Five strangers board a train and are joined by a mysterious fortune teller who offers to read their Tarot cards. Five separate stories unfold: An architect returns to his ancestoral home to... See full summary »
A special sideshow torture exhibit has the power, according to showman Dr. Diablo, to warn people of evil in their futures. As skeptical customers are shown the greed and violence they're ... See full summary »
Last of the Hammer Frankenstein films, this one deals with the Baron hiding out in an insane asylum, so that he may continue his experiments with reanimating the dead, along with inmate Dr.... See full summary »
Three elderly distinguished gentlemen are searching for some excitement in their boring bourgeois lives and get in contact with one of count Dracula's servants. In a nightly ceremony they ... See full summary »
Dr. Markway, doing research to prove the existence of ghosts, investigates Hill House, a large, eerie mansion with a lurid history of violent death and insanity. With him are the skeptical ... See full summary »
Five strangers board a train and are joined by a mysterious fortune teller who offers to read their Tarot cards. Five separate stories unfold: An architect returns to his ancestoral home to find a werewolf out for revenge; a doctor discovers his new wife is a vampire; a huge plant takes over a house; a musician gets involved with voodoo; an art critic is pursued by a disembodied hand. Written by
Col Needham <email@example.com>
Fun horror anthology marred by bad TV and video prints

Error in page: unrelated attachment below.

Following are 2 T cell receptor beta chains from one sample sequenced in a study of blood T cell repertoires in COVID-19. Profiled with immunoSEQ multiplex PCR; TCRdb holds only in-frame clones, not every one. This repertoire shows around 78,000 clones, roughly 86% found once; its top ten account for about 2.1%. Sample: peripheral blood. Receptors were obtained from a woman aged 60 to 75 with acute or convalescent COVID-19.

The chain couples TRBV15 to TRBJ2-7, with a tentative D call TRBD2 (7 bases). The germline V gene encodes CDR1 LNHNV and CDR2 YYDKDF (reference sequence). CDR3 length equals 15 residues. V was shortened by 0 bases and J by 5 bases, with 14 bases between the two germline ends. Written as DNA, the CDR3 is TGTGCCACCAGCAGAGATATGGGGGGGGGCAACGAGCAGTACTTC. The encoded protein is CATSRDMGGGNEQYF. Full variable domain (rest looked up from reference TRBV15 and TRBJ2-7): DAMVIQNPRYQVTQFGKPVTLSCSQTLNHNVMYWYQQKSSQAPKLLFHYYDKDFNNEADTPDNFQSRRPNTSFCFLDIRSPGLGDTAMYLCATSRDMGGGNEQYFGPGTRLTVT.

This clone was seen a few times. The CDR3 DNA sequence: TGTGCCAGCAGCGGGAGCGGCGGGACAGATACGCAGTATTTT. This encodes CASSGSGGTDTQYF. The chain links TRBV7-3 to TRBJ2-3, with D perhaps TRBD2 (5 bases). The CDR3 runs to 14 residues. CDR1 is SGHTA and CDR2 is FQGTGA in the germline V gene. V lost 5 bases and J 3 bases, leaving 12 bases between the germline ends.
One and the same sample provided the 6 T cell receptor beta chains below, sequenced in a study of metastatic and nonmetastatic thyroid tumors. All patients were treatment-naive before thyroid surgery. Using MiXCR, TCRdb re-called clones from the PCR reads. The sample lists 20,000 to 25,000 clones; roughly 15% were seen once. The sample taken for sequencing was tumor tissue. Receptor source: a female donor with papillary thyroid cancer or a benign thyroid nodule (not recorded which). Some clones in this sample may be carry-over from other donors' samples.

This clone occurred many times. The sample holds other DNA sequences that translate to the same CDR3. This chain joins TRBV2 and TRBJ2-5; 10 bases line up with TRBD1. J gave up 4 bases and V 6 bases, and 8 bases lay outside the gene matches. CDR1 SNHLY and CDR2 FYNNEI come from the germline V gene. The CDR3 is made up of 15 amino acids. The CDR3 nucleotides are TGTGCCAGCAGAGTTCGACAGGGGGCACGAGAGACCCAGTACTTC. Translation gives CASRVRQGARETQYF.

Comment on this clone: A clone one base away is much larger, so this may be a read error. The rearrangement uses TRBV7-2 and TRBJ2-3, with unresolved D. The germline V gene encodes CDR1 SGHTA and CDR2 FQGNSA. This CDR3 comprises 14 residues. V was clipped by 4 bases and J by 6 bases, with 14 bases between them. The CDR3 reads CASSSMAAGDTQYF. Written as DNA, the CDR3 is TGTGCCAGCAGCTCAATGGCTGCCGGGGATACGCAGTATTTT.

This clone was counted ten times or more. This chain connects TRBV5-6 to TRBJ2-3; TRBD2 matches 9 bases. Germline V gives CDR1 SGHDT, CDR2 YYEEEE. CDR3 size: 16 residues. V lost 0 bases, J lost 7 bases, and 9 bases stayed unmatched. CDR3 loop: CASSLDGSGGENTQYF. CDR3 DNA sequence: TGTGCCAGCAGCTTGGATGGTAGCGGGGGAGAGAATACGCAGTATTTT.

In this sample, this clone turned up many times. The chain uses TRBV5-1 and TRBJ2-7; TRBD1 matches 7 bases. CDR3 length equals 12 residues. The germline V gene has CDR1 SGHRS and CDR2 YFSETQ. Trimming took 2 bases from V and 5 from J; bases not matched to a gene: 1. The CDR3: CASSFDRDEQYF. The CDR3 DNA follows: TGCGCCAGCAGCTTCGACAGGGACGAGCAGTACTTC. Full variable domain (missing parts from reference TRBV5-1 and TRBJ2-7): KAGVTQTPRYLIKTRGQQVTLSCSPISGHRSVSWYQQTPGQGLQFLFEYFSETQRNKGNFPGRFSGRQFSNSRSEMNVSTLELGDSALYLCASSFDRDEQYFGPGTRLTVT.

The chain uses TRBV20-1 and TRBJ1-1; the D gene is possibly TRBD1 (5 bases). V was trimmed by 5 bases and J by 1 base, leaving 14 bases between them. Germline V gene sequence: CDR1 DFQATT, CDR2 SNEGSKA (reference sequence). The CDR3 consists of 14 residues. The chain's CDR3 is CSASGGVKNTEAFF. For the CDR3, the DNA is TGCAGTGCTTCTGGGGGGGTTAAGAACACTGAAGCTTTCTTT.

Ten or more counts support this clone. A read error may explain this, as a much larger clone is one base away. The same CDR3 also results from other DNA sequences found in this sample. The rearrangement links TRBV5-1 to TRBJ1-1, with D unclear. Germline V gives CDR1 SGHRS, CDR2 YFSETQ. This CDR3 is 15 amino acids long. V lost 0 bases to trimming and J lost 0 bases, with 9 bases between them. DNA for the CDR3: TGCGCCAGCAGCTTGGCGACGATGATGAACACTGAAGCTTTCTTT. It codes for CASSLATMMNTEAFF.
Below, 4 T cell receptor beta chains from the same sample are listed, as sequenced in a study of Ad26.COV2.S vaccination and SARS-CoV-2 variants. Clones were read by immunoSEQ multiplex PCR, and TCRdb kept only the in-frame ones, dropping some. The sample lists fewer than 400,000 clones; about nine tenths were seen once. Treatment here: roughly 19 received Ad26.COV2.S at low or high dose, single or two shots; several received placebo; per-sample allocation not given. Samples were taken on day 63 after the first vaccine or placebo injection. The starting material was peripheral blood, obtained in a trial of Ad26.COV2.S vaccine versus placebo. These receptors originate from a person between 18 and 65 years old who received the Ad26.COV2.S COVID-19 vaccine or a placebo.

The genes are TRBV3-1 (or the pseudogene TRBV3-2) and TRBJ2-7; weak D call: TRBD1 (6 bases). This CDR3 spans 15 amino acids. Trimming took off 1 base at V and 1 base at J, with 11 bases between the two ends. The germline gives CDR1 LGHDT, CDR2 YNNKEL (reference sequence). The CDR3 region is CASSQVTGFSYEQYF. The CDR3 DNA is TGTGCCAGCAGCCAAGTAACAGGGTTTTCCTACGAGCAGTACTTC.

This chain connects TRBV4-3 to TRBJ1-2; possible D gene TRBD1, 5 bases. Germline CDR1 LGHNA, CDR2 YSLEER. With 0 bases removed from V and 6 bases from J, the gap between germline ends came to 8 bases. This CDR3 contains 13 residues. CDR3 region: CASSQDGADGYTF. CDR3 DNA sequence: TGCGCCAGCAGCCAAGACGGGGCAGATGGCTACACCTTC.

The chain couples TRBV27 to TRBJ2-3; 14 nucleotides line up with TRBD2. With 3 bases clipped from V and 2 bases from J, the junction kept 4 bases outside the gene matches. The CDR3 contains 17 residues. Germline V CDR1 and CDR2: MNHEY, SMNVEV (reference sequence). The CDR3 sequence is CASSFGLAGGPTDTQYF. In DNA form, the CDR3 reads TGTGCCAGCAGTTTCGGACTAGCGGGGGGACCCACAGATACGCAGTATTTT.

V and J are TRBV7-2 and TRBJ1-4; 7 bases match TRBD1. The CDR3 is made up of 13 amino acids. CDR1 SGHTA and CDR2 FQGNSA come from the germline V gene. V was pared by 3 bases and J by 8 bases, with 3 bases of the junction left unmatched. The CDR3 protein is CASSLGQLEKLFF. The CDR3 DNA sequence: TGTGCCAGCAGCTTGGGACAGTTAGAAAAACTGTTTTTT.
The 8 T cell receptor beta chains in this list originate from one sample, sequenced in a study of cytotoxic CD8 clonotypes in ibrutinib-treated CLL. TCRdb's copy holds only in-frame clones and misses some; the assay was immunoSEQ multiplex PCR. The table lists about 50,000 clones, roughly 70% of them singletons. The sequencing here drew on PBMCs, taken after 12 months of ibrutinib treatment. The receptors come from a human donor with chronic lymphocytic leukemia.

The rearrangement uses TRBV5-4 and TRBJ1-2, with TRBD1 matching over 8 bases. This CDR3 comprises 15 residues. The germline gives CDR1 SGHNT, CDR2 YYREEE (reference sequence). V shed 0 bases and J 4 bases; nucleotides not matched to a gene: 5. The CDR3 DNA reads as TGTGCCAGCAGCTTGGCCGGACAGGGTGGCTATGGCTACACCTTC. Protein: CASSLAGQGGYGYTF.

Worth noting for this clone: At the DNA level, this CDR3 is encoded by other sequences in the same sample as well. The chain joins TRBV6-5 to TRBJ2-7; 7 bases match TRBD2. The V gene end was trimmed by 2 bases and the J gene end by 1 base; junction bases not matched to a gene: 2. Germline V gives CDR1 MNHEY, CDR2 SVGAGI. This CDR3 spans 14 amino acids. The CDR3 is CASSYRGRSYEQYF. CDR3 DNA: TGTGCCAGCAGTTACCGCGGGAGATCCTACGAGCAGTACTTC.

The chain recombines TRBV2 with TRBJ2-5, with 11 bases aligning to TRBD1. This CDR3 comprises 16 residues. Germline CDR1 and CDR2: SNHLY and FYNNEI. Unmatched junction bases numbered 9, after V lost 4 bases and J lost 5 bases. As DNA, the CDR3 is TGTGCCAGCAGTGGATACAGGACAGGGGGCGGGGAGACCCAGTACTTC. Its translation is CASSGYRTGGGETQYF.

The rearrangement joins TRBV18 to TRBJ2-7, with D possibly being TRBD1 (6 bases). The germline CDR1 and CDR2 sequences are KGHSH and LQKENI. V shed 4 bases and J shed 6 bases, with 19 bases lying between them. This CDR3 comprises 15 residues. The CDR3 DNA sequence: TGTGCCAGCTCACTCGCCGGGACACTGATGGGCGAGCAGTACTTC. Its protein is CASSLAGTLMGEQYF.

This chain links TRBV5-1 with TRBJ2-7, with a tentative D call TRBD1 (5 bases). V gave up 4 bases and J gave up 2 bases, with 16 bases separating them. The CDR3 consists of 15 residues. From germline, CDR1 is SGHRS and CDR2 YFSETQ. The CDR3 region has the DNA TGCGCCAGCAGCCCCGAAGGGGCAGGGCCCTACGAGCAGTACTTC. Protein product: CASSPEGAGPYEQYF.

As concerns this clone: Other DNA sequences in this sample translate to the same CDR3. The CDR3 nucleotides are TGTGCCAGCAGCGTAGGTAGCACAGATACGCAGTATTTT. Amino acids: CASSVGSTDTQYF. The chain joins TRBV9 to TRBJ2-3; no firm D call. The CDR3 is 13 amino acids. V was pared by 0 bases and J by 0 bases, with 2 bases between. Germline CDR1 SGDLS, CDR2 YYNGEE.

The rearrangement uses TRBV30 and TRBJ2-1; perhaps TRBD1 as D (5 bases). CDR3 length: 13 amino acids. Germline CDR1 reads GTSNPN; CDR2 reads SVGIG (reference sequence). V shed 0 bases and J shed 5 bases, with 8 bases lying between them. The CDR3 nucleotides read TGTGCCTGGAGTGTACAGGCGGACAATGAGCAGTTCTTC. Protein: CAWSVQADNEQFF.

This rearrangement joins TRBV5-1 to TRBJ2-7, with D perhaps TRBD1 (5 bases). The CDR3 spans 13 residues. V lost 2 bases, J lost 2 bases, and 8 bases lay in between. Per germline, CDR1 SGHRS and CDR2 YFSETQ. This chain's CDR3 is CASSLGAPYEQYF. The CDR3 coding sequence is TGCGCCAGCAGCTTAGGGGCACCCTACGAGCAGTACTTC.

If you can find a copy of "Dr. Terror's House of Horrors", try to ignore its dark, fuzzy appearance (I've seen it once on videocassette and twice on television, and it looked the same way each time; the movie has not yet been made available on DVD). This is a first-rate British horror film in the old style, and if you liked "The House That Dripped Blood" and "Tales From the Crypt", you'll enjoy "...House of Horrors", too. The standout tales are 'Voodoo', which features Roy Castle as a jazz horn player who nicks a piece of sacred African music while spying on a voodoo ceremony and comes to regret it, and 'Disembodied Hand', an unpleasant story of wounded pride, foul play, and revenge that stars Christopher Lee and Michael Gough. Peter Cushing is appropriately sinister as Dr. Schreck, the German metaphysicist who predicts the futures of five unsuspecting men with his "house of horrors", a deck of Tarot cards. The soundtrack deserves a mention, too--it's subtly creepy, and the Dave Brubeck-style jazz (performed by the Tubby Hayes Quintet) in the 'Voodoo' segment is really nice as well. Hopefully someone will acquire the rights to this entertaining film, restore the print, and release it on DVD soon.
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